With situational irony firmly in tact, the first definition of Corpus in the Merriam-Webster dictionary reads “the body of a human or animal especially when dead.”
Corpus, of course, is the root word of Corporation. The concept of work far precedes the birth of the corporate structure. The structure and ethos, in fact the very DNA, of corporations grew out of the cultural moment of their birth and rise. Corporations are the grand, bloated, and magnificent statement of the Industrial Revolution. We can create an empire bigger than some civilizationswas the hubris-filled mantra, while the language was the lexicon of dominance: Win the market, Lead the category, and Beat the competition.
The mechanistic worldview built in into the corporate concept favors an assembly-line approach to business, the view that people are replaceable parts, and a bias toward an analytical approach to work and the market. While these attributes are not bad unto themselves, the world, it seems, accepts these historically recent defaults as, as the cliché says, “the cold, hard facts of reality.” But, change happens whether we want it or not.
As the world of work transforms itself to be relevant in the world today, which is a postindustrial civilization, the nature of the corporation will undergo a revolution. Two signs of strain that the Corporate model no longer works for a connected world rife with disruption demonstrate that the warning signs that the Industrial Era has outlived its usefulness to humanity—and also that its conception of reality looks like an impending tombstone.
Corporations are not absolute and monolithic entities, but are instead as alive and dynamic as the people who work there. In fact, in a deeper sense of reality, they are merely a reflection of the people who lead the organization and the people they attract to their culture. When corporations mistakenly presume rigidity, act as it immortal and refuse to adapt, they get a form of cultural cancer. Let’s explore this insidious conceit in more depth.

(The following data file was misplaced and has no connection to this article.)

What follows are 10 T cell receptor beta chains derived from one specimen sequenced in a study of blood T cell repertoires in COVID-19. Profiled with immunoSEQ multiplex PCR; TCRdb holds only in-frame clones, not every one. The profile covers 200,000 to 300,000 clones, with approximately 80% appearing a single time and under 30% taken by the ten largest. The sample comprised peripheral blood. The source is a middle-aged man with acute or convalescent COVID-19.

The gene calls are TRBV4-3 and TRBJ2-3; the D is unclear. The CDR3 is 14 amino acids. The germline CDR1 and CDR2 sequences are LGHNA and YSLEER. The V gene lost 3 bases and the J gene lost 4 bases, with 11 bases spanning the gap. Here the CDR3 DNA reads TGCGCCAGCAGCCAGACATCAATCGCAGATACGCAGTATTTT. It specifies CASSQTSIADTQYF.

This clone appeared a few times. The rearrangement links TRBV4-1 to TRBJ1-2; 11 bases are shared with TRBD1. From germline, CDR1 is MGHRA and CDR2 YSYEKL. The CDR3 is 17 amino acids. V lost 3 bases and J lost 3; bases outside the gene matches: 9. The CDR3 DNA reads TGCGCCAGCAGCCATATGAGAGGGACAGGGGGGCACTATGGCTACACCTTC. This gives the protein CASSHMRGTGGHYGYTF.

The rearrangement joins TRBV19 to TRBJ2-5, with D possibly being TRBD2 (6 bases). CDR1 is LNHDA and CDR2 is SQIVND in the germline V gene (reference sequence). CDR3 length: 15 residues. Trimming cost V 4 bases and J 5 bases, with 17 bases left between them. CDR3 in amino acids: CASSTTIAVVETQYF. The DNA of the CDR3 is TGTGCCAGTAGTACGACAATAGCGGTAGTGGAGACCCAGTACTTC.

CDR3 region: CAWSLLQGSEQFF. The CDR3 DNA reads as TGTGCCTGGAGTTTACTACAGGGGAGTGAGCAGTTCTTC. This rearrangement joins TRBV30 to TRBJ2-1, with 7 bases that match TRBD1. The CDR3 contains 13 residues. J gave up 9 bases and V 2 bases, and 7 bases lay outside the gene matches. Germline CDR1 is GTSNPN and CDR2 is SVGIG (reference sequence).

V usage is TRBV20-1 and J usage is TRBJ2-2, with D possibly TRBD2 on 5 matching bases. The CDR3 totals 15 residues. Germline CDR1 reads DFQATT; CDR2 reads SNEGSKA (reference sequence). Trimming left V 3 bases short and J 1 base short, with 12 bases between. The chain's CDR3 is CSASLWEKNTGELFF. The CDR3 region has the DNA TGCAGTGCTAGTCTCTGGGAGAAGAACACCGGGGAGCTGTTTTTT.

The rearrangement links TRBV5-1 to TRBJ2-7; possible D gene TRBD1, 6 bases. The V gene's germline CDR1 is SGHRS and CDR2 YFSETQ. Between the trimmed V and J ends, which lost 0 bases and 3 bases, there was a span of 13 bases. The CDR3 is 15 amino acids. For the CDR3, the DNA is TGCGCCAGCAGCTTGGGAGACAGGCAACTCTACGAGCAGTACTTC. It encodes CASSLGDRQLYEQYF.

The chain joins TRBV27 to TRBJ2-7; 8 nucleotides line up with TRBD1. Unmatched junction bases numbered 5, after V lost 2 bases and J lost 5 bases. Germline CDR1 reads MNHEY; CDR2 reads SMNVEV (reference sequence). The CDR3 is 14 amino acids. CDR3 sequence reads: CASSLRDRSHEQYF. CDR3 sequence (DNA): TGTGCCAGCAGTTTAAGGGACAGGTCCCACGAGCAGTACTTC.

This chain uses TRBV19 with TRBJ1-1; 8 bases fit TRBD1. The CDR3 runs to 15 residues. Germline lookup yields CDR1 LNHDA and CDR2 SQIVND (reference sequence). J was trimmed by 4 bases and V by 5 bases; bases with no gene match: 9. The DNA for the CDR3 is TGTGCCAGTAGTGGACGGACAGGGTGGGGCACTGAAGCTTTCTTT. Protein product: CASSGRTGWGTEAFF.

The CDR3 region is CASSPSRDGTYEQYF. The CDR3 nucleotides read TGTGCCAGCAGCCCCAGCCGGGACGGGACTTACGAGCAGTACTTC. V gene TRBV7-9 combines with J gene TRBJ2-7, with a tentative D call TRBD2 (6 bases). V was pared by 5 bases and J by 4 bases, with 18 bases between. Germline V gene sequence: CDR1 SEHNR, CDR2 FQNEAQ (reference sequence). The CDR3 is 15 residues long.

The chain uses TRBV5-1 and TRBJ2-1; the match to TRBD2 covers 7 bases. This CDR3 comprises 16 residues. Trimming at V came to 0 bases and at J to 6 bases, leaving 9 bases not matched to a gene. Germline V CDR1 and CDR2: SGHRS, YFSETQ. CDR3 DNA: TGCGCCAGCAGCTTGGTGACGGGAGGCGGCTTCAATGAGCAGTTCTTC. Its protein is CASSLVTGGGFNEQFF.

Apoptisis is programmed cellular death. A healthy body knows when its many cells should die so regeneration can occur. Similarly, a healthy corpus—corporation—would plan to outmode many of functions and modes by design, a form of corporate apoptisis. At unhealthy companies, there is a chronic resistance to allow programs, divisions, brands, segments, roles, and practices to die natural deaths. Here is the point of the analogy: cancerous cells don’t die when they are programmed to do so; they didn’t receive the memo.
Then, another issue with the corpus is atrophy, which is defined as a partial wasting away of the body. Causes include strange mutations, poor circulation, loss of support and nerve supply, and lack of exercise. Instead of properly removing some atrophying potion of a corporation, a strange pallor of neglect of a part of the body of a company starts to corrode the whole.
Thinking about the Corporation as a living system provides keys to transformation into the next epoch of industry, which according to trends, promises to be more values-based, more respectful of our full humanity, and more enriching than the Industrial Age’s imbalanced biases toward mechanization.
image credit: @movietombstone
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Michael Graber is the managing partner of the Southern Growth Studio, an innovation and strategic growth firm based in Memphis, TN and the author of Going Electric. Visit www.southerngrowthstudio.com to learn more.